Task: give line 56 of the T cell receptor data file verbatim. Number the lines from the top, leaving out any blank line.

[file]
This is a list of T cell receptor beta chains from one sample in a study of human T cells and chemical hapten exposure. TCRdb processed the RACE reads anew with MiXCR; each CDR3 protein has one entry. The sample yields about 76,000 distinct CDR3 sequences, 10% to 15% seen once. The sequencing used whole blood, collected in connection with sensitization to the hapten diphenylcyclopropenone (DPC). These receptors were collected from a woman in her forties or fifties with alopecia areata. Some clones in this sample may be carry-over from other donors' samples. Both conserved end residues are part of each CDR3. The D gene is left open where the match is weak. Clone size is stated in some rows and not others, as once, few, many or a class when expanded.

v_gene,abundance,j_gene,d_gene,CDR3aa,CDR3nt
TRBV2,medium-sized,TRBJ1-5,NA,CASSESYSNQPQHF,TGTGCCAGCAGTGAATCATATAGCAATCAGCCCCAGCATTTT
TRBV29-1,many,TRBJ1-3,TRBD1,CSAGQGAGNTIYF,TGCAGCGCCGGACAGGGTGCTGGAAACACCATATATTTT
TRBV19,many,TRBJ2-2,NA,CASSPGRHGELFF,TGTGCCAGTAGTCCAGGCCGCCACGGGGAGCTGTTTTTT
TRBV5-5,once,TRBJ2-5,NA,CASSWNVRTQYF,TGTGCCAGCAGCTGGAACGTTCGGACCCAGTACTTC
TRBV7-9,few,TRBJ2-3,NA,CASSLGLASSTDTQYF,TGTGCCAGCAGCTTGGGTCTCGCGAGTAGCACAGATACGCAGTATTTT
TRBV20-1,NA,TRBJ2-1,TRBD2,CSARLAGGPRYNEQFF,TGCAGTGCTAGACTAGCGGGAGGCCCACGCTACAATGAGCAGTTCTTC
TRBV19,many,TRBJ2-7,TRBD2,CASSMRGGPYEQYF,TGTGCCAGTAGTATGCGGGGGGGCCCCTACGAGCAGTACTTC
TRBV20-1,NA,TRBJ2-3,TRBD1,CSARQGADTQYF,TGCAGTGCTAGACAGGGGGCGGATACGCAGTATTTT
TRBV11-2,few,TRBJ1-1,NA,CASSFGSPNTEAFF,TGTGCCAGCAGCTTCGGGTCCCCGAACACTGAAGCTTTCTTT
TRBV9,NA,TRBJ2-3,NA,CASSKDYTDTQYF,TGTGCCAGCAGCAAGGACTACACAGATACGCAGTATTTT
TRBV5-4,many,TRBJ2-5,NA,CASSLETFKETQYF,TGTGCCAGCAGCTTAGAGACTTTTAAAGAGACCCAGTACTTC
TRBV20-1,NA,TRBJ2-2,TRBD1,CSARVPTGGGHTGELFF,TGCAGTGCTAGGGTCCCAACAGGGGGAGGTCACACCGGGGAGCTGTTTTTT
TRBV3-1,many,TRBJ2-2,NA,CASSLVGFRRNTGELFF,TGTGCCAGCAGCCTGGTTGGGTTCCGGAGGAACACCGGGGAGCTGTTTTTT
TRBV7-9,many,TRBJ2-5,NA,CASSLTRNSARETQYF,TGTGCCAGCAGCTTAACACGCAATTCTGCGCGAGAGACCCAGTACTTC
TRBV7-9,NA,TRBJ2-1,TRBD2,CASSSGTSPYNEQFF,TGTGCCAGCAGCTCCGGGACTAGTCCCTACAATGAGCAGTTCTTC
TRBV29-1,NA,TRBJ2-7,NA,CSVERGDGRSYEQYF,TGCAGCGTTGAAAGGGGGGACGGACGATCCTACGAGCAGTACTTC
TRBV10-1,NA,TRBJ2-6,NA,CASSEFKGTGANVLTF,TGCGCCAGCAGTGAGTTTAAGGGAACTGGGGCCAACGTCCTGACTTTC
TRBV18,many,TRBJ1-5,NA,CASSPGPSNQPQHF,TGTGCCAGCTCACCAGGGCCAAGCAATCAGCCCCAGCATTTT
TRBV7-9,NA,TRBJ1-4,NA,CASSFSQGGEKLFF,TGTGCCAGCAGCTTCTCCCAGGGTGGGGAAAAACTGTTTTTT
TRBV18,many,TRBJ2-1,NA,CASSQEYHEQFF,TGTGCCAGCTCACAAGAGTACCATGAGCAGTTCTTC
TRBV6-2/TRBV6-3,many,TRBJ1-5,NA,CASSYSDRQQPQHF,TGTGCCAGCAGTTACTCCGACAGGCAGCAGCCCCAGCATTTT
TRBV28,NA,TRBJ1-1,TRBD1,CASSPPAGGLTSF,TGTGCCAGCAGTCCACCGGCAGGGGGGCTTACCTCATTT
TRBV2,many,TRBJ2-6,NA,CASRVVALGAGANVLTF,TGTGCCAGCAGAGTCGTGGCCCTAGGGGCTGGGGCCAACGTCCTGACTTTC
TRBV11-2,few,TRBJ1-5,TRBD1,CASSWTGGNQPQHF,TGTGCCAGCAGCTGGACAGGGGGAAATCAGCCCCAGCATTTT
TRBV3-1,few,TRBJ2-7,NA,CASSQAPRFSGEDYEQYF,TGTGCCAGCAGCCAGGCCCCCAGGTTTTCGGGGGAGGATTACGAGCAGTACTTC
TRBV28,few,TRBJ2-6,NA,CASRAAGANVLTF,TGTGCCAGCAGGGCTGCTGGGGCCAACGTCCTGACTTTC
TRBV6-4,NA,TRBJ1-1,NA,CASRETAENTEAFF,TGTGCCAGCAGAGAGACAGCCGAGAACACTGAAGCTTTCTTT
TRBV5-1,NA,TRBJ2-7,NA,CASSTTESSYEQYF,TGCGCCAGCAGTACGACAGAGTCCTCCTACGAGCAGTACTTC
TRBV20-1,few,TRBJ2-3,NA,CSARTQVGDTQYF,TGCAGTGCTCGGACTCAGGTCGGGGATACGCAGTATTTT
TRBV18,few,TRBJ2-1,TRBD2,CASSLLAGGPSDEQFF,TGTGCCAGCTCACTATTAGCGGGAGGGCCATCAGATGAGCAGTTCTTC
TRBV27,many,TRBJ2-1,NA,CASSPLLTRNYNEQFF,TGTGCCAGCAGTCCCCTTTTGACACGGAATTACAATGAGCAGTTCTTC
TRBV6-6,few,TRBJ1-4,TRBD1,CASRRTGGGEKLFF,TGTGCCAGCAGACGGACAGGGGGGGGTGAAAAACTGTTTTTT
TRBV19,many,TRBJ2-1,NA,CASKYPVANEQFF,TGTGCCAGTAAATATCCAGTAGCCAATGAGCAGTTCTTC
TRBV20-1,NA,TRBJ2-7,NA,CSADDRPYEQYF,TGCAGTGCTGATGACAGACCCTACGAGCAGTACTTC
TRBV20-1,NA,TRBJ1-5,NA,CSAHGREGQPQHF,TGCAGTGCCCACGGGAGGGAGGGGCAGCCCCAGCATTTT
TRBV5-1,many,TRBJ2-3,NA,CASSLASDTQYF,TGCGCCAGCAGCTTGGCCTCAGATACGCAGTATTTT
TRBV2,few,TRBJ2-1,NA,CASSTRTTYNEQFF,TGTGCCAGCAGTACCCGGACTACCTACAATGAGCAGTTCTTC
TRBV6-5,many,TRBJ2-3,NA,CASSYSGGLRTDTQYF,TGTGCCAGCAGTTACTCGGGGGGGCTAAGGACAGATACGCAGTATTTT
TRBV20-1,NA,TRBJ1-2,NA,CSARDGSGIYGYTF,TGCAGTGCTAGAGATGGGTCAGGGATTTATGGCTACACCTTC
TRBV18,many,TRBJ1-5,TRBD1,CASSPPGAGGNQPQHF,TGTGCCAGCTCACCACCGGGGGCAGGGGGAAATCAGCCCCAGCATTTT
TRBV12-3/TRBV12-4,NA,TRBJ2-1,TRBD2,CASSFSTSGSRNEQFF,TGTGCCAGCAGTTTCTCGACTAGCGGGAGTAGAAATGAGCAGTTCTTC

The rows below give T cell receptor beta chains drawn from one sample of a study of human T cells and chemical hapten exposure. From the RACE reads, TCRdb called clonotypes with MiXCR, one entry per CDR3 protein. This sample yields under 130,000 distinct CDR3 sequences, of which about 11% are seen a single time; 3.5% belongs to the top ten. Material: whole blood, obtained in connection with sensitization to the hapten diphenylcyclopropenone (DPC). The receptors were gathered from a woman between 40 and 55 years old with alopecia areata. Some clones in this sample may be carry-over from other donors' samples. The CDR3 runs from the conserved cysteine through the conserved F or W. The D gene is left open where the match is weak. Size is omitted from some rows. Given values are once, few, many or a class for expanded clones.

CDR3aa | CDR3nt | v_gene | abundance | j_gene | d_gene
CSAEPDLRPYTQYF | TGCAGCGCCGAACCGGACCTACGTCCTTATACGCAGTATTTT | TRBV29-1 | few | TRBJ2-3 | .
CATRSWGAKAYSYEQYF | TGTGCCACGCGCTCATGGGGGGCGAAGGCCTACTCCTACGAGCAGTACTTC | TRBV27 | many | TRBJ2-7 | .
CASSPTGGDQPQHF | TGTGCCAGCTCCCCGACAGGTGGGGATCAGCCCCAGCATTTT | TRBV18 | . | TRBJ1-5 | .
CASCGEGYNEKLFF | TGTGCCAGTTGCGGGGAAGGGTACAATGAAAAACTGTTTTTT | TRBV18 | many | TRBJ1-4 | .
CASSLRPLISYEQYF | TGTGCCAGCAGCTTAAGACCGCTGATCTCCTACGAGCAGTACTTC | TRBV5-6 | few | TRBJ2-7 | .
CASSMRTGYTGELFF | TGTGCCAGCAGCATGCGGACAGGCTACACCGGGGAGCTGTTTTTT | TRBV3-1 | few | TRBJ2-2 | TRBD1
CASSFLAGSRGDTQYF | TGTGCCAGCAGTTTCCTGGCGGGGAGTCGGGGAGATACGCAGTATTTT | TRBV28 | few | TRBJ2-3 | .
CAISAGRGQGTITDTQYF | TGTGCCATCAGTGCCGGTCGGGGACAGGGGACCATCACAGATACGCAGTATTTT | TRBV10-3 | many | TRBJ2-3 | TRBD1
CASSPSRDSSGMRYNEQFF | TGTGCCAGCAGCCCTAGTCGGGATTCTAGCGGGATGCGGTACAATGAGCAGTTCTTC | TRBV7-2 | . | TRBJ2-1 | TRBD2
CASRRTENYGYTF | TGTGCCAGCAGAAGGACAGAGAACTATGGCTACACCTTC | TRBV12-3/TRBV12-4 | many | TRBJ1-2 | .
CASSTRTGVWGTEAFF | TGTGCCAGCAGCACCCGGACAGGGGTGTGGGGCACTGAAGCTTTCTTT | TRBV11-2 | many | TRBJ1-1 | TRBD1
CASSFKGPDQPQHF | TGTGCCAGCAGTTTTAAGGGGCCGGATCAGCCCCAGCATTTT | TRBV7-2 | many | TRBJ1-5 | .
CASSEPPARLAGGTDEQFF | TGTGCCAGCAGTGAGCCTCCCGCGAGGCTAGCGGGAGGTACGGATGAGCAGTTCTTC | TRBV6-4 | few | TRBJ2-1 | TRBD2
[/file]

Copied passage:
CASSTRTGVWGTEAFF | TGTGCCAGCAGCACCCGGACAGGGGTGTGGGGCACTGAAGCTTTCTTT | TRBV11-2 | many | TRBJ1-1 | TRBD1